When I was young child growing up in the 70’s, I remember seeing greeting cards and cheesy home décor with the quote, “Love means never having to say you’re sorry,” an oft quoted line from the melodramatic film Love Story. It never made sense to me. If that is indeed true, I would tell myself, then there is something terribly wrong with me.
Reprinted with permission from CatholicSistas.com.
I stumble frequently, saying and doing things that hurt the ones I love the most. In the film, the quote is actually used to hurt someone they love. Think about it. When would you say that to someone? Probably right after they attempted to apologize, right? That is exactly when it is used in the film. Twice. So, really this cheesy quote that is supposed to define love is actually anger in disguise.
As a mother of five, I want to teach my children the proper relationship between love and having to say you are sorry. It is an uphill battle. It’s not that I am raising hellions, although it feels like that some days. While my darlings can be loving and cooperative most of the time, they can also become hostile and hateful towards each other. When they are, I take them aside and tell them that they need to apologize. And, when they do, they make their “sorry” sound like an attack. The word rolls out with no ownership accompanied by an eye roll. Sometimes they drag the singular word out melodically with annoying facial expressions. That is not loving.
My mother noticed one of my children using the half-hearted “sorry” after being scolded and told to apologize. She saw my frustration and she gave me a simple suggestion. She shared with me something she remembered Bl. Mother Teresa had said. Tell the children to say, “I was wrong. I am sorry. Please forgive me.” These are nine words Bl. Mother Teresa said we must say each day. My mother and Bl. Mother Teresa are so right. I immediately put this into practice and I have noticed a real change in the way my children interact and in the way they take responsibility for their actions.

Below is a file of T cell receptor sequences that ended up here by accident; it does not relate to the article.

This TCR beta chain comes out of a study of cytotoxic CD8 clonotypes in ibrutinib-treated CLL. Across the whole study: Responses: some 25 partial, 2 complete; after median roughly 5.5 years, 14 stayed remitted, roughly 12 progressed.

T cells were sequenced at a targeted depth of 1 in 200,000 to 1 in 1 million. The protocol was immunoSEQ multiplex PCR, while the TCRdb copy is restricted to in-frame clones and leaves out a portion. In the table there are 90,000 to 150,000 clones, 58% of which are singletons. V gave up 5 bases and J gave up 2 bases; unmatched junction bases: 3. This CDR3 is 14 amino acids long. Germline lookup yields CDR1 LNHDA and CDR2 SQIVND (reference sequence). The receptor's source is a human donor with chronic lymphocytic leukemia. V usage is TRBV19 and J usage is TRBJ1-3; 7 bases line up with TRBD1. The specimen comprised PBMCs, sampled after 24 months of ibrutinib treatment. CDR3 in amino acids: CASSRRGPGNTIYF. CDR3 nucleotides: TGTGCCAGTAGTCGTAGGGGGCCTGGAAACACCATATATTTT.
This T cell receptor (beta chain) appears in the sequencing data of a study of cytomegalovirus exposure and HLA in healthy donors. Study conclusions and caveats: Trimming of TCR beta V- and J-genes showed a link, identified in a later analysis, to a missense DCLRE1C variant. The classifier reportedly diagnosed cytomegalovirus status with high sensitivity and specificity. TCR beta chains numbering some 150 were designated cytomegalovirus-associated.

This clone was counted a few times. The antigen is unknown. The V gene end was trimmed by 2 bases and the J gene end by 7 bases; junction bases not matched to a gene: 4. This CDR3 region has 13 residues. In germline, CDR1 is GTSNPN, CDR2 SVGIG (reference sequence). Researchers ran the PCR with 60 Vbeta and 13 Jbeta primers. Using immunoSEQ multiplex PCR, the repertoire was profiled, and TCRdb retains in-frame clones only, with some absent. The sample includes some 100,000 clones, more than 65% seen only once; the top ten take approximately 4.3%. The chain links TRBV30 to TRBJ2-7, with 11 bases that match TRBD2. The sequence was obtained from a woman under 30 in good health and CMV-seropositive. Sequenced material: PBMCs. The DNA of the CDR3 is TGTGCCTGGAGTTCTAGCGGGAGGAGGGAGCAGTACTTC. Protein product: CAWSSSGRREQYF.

I have discovered that the reason saying all nine words makes a difference is because it makes them practice the virtue of humility. By taking ownership of their wrongdoing instead of murmuring a weak “sorry,” they lose their prideful stance and assume a humble position. Being the fallen children that they are, they have ample opportunity to put humility into practice. This will serve them well in adulthood where true humility is rarely found. My husband and I have also made an effort to make a frequent apology. We notice how this helps us to develop a contrite heart and prepares us for a sincere confession.
Why do we need to say these nine words every day? We are human. We fail. We hurt others. We are weak. This is just who we are and how we are made. If you get to the end of the day and you have not said these nine words, you must not have had any interactions with another human being. To quote Mother Angelica, “If it wasn’t for people, we could all be holy.” We are people and we are going to mess up. We are called to be holy. We are also children of God and by the gift of His Grace, we are able to express love. And, very often, love means having to say, “I was wrong. I am sorry. Please forgive me.”
How do you think your life will change if you add these nine words to your daily conversations?